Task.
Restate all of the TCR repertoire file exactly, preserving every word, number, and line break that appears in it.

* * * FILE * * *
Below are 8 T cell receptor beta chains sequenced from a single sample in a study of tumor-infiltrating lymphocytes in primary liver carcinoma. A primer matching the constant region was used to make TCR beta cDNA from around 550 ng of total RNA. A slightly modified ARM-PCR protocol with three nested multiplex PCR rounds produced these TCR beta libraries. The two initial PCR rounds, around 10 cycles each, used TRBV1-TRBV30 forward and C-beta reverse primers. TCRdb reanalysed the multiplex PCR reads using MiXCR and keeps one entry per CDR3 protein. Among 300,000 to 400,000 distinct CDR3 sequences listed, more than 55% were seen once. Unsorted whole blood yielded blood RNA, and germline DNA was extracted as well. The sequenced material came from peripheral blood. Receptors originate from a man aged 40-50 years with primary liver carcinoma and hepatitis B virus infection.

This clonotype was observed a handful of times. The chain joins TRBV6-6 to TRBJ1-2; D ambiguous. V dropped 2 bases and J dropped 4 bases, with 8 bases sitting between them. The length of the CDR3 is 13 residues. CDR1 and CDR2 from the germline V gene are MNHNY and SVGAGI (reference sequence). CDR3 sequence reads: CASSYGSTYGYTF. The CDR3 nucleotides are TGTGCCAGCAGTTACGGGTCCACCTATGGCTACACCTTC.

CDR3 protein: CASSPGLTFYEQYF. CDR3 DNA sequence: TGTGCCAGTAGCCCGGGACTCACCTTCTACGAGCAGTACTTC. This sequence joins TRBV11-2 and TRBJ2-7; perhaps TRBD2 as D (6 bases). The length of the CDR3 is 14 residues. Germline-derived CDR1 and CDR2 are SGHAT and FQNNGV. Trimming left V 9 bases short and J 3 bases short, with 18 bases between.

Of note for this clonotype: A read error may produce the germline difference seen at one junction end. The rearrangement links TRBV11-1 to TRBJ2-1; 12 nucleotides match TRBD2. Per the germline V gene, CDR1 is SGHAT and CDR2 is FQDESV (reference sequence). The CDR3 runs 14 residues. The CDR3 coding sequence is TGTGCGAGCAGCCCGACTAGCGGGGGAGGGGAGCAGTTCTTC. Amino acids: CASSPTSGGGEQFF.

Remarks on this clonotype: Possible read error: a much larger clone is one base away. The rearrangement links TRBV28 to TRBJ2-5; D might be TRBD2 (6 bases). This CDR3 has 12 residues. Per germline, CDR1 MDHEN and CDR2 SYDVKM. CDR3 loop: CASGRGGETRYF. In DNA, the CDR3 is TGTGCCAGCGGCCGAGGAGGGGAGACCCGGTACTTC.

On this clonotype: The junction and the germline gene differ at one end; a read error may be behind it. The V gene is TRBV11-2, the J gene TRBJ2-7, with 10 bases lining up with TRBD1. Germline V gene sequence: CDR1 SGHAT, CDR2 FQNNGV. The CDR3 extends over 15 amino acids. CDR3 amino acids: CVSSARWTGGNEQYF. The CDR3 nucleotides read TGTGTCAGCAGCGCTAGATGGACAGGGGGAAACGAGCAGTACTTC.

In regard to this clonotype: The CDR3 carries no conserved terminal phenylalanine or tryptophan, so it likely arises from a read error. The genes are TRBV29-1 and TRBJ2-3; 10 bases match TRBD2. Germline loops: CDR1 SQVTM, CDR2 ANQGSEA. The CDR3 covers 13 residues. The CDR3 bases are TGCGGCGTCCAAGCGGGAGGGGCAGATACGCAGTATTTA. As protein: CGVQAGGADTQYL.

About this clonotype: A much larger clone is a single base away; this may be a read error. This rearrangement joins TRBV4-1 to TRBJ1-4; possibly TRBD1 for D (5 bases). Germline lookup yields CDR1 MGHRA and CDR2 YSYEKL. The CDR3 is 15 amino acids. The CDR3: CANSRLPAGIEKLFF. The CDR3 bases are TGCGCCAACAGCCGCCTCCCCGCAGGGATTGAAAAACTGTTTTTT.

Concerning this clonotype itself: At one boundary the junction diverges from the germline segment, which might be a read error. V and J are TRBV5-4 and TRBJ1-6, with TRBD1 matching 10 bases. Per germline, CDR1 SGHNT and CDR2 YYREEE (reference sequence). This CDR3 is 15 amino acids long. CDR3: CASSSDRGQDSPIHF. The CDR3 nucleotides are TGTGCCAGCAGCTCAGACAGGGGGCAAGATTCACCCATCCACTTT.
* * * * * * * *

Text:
Below are 8 T cell receptor beta chains sequenced from a single sample in a study of tumor-infiltrating lymphocytes in primary liver carcinoma. A primer matching the constant region was used to make TCR beta cDNA from around 550 ng of total RNA. A slightly modified ARM-PCR protocol with three nested multiplex PCR rounds produced these TCR beta libraries. The two initial PCR rounds, around 10 cycles each, used TRBV1-TRBV30 forward and C-beta reverse primers. TCRdb reanalysed the multiplex PCR reads using MiXCR and keeps one entry per CDR3 protein. Among 300,000 to 400,000 distinct CDR3 sequences listed, more than 55% were seen once. Unsorted whole blood yielded blood RNA, and germline DNA was extracted as well. The sequenced material came from peripheral blood. Receptors originate from a man aged 40-50 years with primary liver carcinoma and hepatitis B virus infection.

This clonotype was observed a handful of times. The chain joins TRBV6-6 to TRBJ1-2; D ambiguous. V dropped 2 bases and J dropped 4 bases, with 8 bases sitting between them. The length of the CDR3 is 13 residues. CDR1 and CDR2 from the germline V gene are MNHNY and SVGAGI (reference sequence). CDR3 sequence reads: CASSYGSTYGYTF. The CDR3 nucleotides are TGTGCCAGCAGTTACGGGTCCACCTATGGCTACACCTTC.

CDR3 protein: CASSPGLTFYEQYF. CDR3 DNA sequence: TGTGCCAGTAGCCCGGGACTCACCTTCTACGAGCAGTACTTC. This sequence joins TRBV11-2 and TRBJ2-7; perhaps TRBD2 as D (6 bases). The length of the CDR3 is 14 residues. Germline-derived CDR1 and CDR2 are SGHAT and FQNNGV. Trimming left V 9 bases short and J 3 bases short, with 18 bases between.

Of note for this clonotype: A read error may produce the germline difference seen at one junction end. The rearrangement links TRBV11-1 to TRBJ2-1; 12 nucleotides match TRBD2. Per the germline V gene, CDR1 is SGHAT and CDR2 is FQDESV (reference sequence). The CDR3 runs 14 residues. The CDR3 coding sequence is TGTGCGAGCAGCCCGACTAGCGGGGGAGGGGAGCAGTTCTTC. Amino acids: CASSPTSGGGEQFF.

Remarks on this clonotype: Possible read error: a much larger clone is one base away. The rearrangement links TRBV28 to TRBJ2-5; D might be TRBD2 (6 bases). This CDR3 has 12 residues. Per germline, CDR1 MDHEN and CDR2 SYDVKM. CDR3 loop: CASGRGGETRYF. In DNA, the CDR3 is TGTGCCAGCGGCCGAGGAGGGGAGACCCGGTACTTC.

On this clonotype: The junction and the germline gene differ at one end; a read error may be behind it. The V gene is TRBV11-2, the J gene TRBJ2-7, with 10 bases lining up with TRBD1. Germline V gene sequence: CDR1 SGHAT, CDR2 FQNNGV. The CDR3 extends over 15 amino acids. CDR3 amino acids: CVSSARWTGGNEQYF. The CDR3 nucleotides read TGTGTCAGCAGCGCTAGATGGACAGGGGGAAACGAGCAGTACTTC.

In regard to this clonotype: The CDR3 carries no conserved terminal phenylalanine or tryptophan, so it likely arises from a read error. The genes are TRBV29-1 and TRBJ2-3; 10 bases match TRBD2. Germline loops: CDR1 SQVTM, CDR2 ANQGSEA. The CDR3 covers 13 residues. The CDR3 bases are TGCGGCGTCCAAGCGGGAGGGGCAGATACGCAGTATTTA. As protein: CGVQAGGADTQYL.

About this clonotype: A much larger clone is a single base away; this may be a read error. This rearrangement joins TRBV4-1 to TRBJ1-4; possibly TRBD1 for D (5 bases). Germline lookup yields CDR1 MGHRA and CDR2 YSYEKL. The CDR3 is 15 amino acids. The CDR3: CANSRLPAGIEKLFF. The CDR3 bases are TGCGCCAACAGCCGCCTCCCCGCAGGGATTGAAAAACTGTTTTTT.

Concerning this clonotype itself: At one boundary the junction diverges from the germline segment, which might be a read error. V and J are TRBV5-4 and TRBJ1-6, with TRBD1 matching 10 bases. Per germline, CDR1 SGHNT and CDR2 YYREEE (reference sequence). This CDR3 is 15 amino acids long. CDR3: CASSSDRGQDSPIHF. The CDR3 nucleotides are TGTGCCAGCAGCTCAGACAGGGGGCAAGATTCACCCATCCACTTT.